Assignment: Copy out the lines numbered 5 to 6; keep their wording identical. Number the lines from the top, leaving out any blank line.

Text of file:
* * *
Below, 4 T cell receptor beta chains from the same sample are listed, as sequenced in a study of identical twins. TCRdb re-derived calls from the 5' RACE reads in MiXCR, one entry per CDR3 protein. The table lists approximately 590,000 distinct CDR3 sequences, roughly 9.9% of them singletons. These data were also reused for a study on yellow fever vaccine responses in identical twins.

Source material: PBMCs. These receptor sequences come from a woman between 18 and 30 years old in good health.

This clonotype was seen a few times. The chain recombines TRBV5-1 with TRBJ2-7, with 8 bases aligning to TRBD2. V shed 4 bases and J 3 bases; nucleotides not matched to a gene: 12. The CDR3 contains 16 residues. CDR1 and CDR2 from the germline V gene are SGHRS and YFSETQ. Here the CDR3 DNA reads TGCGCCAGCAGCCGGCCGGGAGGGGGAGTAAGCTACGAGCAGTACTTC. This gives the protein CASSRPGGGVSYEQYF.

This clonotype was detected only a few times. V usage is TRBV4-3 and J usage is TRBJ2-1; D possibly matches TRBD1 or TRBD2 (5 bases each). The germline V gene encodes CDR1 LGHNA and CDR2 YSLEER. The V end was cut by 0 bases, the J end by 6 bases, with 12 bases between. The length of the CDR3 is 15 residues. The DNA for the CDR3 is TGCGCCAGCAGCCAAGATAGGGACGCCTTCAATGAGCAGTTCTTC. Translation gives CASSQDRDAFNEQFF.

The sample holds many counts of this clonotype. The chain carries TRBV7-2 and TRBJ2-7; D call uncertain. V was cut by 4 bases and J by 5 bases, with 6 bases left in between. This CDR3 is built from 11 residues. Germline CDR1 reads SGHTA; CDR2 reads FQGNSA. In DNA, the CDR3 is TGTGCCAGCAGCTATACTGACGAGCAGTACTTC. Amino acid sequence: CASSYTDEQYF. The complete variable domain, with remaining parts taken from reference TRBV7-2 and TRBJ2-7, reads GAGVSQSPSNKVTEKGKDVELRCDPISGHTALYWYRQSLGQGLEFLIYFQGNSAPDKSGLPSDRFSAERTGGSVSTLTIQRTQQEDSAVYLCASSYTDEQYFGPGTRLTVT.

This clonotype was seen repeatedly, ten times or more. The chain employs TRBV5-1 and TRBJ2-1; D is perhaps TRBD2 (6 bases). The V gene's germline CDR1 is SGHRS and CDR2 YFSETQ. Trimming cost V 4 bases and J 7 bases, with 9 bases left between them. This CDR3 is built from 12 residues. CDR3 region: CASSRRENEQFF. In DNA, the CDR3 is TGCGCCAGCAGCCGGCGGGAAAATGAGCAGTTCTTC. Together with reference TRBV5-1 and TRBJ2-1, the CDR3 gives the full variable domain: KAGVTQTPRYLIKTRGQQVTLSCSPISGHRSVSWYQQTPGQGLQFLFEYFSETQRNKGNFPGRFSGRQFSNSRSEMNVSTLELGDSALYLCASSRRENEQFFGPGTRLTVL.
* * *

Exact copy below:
The sample holds many counts of this clonotype. The chain carries TRBV7-2 and TRBJ2-7; D call uncertain. V was cut by 4 bases and J by 5 bases, with 6 bases left in between. This CDR3 is built from 11 residues. Germline CDR1 reads SGHTA; CDR2 reads FQGNSA. In DNA, the CDR3 is TGTGCCAGCAGCTATACTGACGAGCAGTACTTC. Amino acid sequence: CASSYTDEQYF. The complete variable domain, with remaining parts taken from reference TRBV7-2 and TRBJ2-7, reads GAGVSQSPSNKVTEKGKDVELRCDPISGHTALYWYRQSLGQGLEFLIYFQGNSAPDKSGLPSDRFSAERTGGSVSTLTIQRTQQEDSAVYLCASSYTDEQYFGPGTRLTVT.

This clonotype was seen repeatedly, ten times or more. The chain employs TRBV5-1 and TRBJ2-1; D is perhaps TRBD2 (6 bases). The V gene's germline CDR1 is SGHRS and CDR2 YFSETQ. Trimming cost V 4 bases and J 7 bases, with 9 bases left between them. This CDR3 is built from 12 residues. CDR3 region: CASSRRENEQFF. In DNA, the CDR3 is TGCGCCAGCAGCCGGCGGGAAAATGAGCAGTTCTTC. Together with reference TRBV5-1 and TRBJ2-1, the CDR3 gives the full variable domain: KAGVTQTPRYLIKTRGQQVTLSCSPISGHRSVSWYQQTPGQGLQFLFEYFSETQRNKGNFPGRFSGRQFSNSRSEMNVSTLELGDSALYLCASSRRENEQFFGPGTRLTVL.